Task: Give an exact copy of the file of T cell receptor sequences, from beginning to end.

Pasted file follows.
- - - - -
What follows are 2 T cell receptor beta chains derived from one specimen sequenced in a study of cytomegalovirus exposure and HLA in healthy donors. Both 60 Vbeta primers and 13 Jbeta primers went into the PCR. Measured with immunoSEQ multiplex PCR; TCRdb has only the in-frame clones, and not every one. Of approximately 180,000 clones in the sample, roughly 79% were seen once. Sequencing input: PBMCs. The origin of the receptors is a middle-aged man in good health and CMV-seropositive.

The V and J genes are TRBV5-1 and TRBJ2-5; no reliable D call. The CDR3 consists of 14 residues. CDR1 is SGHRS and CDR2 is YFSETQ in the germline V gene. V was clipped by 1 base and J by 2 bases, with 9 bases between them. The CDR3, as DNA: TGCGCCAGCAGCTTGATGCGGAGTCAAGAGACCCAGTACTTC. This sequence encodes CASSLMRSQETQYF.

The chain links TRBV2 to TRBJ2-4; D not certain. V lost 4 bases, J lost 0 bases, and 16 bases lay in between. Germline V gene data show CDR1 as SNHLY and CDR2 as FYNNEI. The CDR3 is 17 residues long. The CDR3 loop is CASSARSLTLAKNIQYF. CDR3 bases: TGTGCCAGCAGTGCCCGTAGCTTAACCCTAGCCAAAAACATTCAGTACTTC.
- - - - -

What follows are 2 T cell receptor beta chains derived from one specimen sequenced in a study of cytomegalovirus exposure and HLA in healthy donors. Both 60 Vbeta primers and 13 Jbeta primers went into the PCR. Measured with immunoSEQ multiplex PCR; TCRdb has only the in-frame clones, and not every one. Of approximately 180,000 clones in the sample, roughly 79% were seen once. Sequencing input: PBMCs. The origin of the receptors is a middle-aged man in good health and CMV-seropositive.

The V and J genes are TRBV5-1 and TRBJ2-5; no reliable D call. The CDR3 consists of 14 residues. CDR1 is SGHRS and CDR2 is YFSETQ in the germline V gene. V was clipped by 1 base and J by 2 bases, with 9 bases between them. The CDR3, as DNA: TGCGCCAGCAGCTTGATGCGGAGTCAAGAGACCCAGTACTTC. This sequence encodes CASSLMRSQETQYF.

The chain links TRBV2 to TRBJ2-4; D not certain. V lost 4 bases, J lost 0 bases, and 16 bases lay in between. Germline V gene data show CDR1 as SNHLY and CDR2 as FYNNEI. The CDR3 is 17 residues long. The CDR3 loop is CASSARSLTLAKNIQYF. CDR3 bases: TGTGCCAGCAGTGCCCGTAGCTTAACCCTAGCCAAAAACATTCAGTACTTC.